My Aunt Blanche just turned 90. She’s outlived everyone in her immediate family, including her parents, which is amazing because she was the one with the most health problems. She is mostly blind, mostly deaf, suffers from asthma and sinus troubles, yet still motors on like the energizer bunny – some days. Some days are not so great. But, from what I hear that’s what life can be like at 90.
Aunt Blanche gets a little tired now, but she never seemed to when I was young. My cousin and I would take turns staying overnight at each other’s houses and I always marveled at Aunt Blanche’s energy. She was always painting something around the house, or cleaning or cooking. She was a great cook, but didn’t seem to love cooking the way my mother did.
Sometimes I’d see her in the kitchen muttering to herself. She’d see me watching her and say, “Francy, You wanna see cooking with love?” Then she’d pick up the raw chicken she was dealing with and slam it down on the counter, slap it around a few times and look back at me. “Now that’s cooking with love,” she’d say with a smirk.
She was spunky too. In 1975, when word got out that a man in the Sears Catalog, on page 602 had a little something extra protruding from the boxer shorts he was modeling, Aunt Blanche was determined to discover the truth. She pulled out the biggest magnifying glass she had and she and my mom sat at the dining room table inspecting the photo, so they didn’t miss a thing. She made my mom howl with laughter.
She was born 11 years after my mother, but they were two peas in a pod. Both went to Idora Park for our school picnic and both came home with matching light up framed pictures of Jesus. They had more religious icons in their homes than most Catholic churches. And they both ended up marrying men with the last name Tunno.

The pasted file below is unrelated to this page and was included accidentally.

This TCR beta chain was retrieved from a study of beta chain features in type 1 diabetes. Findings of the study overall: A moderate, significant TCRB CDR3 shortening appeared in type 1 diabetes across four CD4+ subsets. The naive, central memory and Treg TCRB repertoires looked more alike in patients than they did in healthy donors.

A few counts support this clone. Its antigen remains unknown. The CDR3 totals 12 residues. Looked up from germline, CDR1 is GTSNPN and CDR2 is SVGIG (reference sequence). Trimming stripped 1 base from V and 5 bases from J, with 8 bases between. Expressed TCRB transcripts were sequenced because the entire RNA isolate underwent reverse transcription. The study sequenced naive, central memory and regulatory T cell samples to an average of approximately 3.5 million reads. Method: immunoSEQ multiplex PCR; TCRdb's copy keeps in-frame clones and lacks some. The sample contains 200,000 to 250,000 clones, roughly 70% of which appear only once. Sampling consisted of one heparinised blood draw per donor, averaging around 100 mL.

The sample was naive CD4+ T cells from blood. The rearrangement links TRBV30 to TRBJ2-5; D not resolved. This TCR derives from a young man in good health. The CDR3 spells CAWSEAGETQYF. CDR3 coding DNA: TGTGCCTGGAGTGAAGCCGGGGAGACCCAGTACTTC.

My mom told her sister how nice and handsome my dad’s brother in Italy was. She showed her a photo and told her to write to him, so Aunt Blanche did. There’s a rumor that a photo of a bathing suit clad Aunt Blanche may have been sent to Uncle Richard, which, of course, would have left him helpless, because Aunt Blanche was built! They met in Italy after corresponding for a while and got married there. I’m grateful they did because it’s always been nice to have such a cool aunt and uncle, plus cousins who I share both sides of my family with.
Every major holiday always ended with a visit to each other’s houses. As soon as we walked in, Aunt Blanche whisked off our coats and made us sit at the table. We’d laugh, talk, drink wine and eat, even though we’d already eaten, because God forbid you visit an Italian household and don’t eat something.
We always had great conversations, and still do, but poor Aunt Blanche can never hear us, so her daughter-in-law, nurse Cheri, gave her a stethoscope. We yell into it and she can sometimes hear us. It’s like a scene from a cartoon. I would give anything for perfect hearing and the gift of sight for Aunt Blanche.
I am so grateful for my aunt and uncle. My parents may be gone, but every time I walk into their home, it’s like turning the clock back 40 years. We sit at the same table and chairs, look out at the same garden and hang out in the same kitchen, dining room, and living room we’ve been hanging out in since the early ’60s. The decor has changed slightly to a chicken/rooster motif, but, when I’m there, I’m a kid, at home again. And their house is the only place that ever happens. I wish them both many, many happy healthy birthdays to come.